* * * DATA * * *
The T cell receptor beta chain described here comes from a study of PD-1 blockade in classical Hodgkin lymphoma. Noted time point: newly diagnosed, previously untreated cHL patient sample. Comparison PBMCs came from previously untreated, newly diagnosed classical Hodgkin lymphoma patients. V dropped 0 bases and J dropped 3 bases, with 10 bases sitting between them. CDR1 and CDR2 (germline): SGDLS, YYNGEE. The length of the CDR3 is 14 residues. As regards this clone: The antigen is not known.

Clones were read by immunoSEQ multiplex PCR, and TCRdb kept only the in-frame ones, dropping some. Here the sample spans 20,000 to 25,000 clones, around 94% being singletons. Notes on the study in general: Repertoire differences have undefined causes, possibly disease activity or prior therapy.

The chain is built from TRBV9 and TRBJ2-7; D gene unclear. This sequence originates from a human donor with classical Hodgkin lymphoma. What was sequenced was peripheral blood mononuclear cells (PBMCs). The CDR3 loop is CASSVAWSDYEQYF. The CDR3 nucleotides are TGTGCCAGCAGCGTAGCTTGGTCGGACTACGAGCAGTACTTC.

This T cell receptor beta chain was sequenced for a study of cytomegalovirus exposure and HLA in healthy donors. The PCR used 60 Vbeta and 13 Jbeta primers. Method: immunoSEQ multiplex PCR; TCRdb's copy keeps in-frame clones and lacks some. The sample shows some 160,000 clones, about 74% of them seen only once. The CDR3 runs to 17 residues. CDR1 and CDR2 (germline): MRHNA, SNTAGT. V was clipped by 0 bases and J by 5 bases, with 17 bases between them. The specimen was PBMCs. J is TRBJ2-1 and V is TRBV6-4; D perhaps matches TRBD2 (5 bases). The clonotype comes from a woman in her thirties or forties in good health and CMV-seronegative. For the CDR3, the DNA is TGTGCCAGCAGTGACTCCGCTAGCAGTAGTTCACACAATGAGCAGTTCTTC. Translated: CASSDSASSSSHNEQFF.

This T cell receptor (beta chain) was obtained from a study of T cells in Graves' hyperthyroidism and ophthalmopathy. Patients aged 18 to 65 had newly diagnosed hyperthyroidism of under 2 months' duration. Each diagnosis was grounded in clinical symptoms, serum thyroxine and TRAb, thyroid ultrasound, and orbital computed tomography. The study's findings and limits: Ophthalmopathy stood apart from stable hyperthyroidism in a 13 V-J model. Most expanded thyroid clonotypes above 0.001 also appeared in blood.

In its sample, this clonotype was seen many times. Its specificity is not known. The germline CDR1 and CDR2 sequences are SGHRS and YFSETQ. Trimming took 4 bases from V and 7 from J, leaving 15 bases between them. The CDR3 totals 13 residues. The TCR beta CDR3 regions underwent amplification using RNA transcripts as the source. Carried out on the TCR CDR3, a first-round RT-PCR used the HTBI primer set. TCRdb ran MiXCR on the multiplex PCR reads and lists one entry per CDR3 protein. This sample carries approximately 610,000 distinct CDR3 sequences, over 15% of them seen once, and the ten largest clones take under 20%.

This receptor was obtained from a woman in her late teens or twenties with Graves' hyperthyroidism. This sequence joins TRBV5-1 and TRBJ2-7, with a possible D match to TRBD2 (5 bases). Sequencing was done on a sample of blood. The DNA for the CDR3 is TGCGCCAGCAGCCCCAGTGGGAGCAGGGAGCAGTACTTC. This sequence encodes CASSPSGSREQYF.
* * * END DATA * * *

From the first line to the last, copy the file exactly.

The T cell receptor beta chain described here comes from a study of PD-1 blockade in classical Hodgkin lymphoma. Noted time point: newly diagnosed, previously untreated cHL patient sample. Comparison PBMCs came from previously untreated, newly diagnosed classical Hodgkin lymphoma patients. V dropped 0 bases and J dropped 3 bases, with 10 bases sitting between them. CDR1 and CDR2 (germline): SGDLS, YYNGEE. The length of the CDR3 is 14 residues. As regards this clone: The antigen is not known.

Clones were read by immunoSEQ multiplex PCR, and TCRdb kept only the in-frame ones, dropping some. Here the sample spans 20,000 to 25,000 clones, around 94% being singletons. Notes on the study in general: Repertoire differences have undefined causes, possibly disease activity or prior therapy.

The chain is built from TRBV9 and TRBJ2-7; D gene unclear. This sequence originates from a human donor with classical Hodgkin lymphoma. What was sequenced was peripheral blood mononuclear cells (PBMCs). The CDR3 loop is CASSVAWSDYEQYF. The CDR3 nucleotides are TGTGCCAGCAGCGTAGCTTGGTCGGACTACGAGCAGTACTTC.

This T cell receptor beta chain was sequenced for a study of cytomegalovirus exposure and HLA in healthy donors. The PCR used 60 Vbeta and 13 Jbeta primers. Method: immunoSEQ multiplex PCR; TCRdb's copy keeps in-frame clones and lacks some. The sample shows some 160,000 clones, about 74% of them seen only once. The CDR3 runs to 17 residues. CDR1 and CDR2 (germline): MRHNA, SNTAGT. V was clipped by 0 bases and J by 5 bases, with 17 bases between them. The specimen was PBMCs. J is TRBJ2-1 and V is TRBV6-4; D perhaps matches TRBD2 (5 bases). The clonotype comes from a woman in her thirties or forties in good health and CMV-seronegative. For the CDR3, the DNA is TGTGCCAGCAGTGACTCCGCTAGCAGTAGTTCACACAATGAGCAGTTCTTC. Translated: CASSDSASSSSHNEQFF.

This T cell receptor (beta chain) was obtained from a study of T cells in Graves' hyperthyroidism and ophthalmopathy. Patients aged 18 to 65 had newly diagnosed hyperthyroidism of under 2 months' duration. Each diagnosis was grounded in clinical symptoms, serum thyroxine and TRAb, thyroid ultrasound, and orbital computed tomography. The study's findings and limits: Ophthalmopathy stood apart from stable hyperthyroidism in a 13 V-J model. Most expanded thyroid clonotypes above 0.001 also appeared in blood.

In its sample, this clonotype was seen many times. Its specificity is not known. The germline CDR1 and CDR2 sequences are SGHRS and YFSETQ. Trimming took 4 bases from V and 7 from J, leaving 15 bases between them. The CDR3 totals 13 residues. The TCR beta CDR3 regions underwent amplification using RNA transcripts as the source. Carried out on the TCR CDR3, a first-round RT-PCR used the HTBI primer set. TCRdb ran MiXCR on the multiplex PCR reads and lists one entry per CDR3 protein. This sample carries approximately 610,000 distinct CDR3 sequences, over 15% of them seen once, and the ten largest clones take under 20%.

This receptor was obtained from a woman in her late teens or twenties with Graves' hyperthyroidism. This sequence joins TRBV5-1 and TRBJ2-7, with a possible D match to TRBD2 (5 bases). Sequencing was done on a sample of blood. The DNA for the CDR3 is TGCGCCAGCAGCCCCAGTGGGAGCAGGGAGCAGTACTTC. This sequence encodes CASSPSGSREQYF.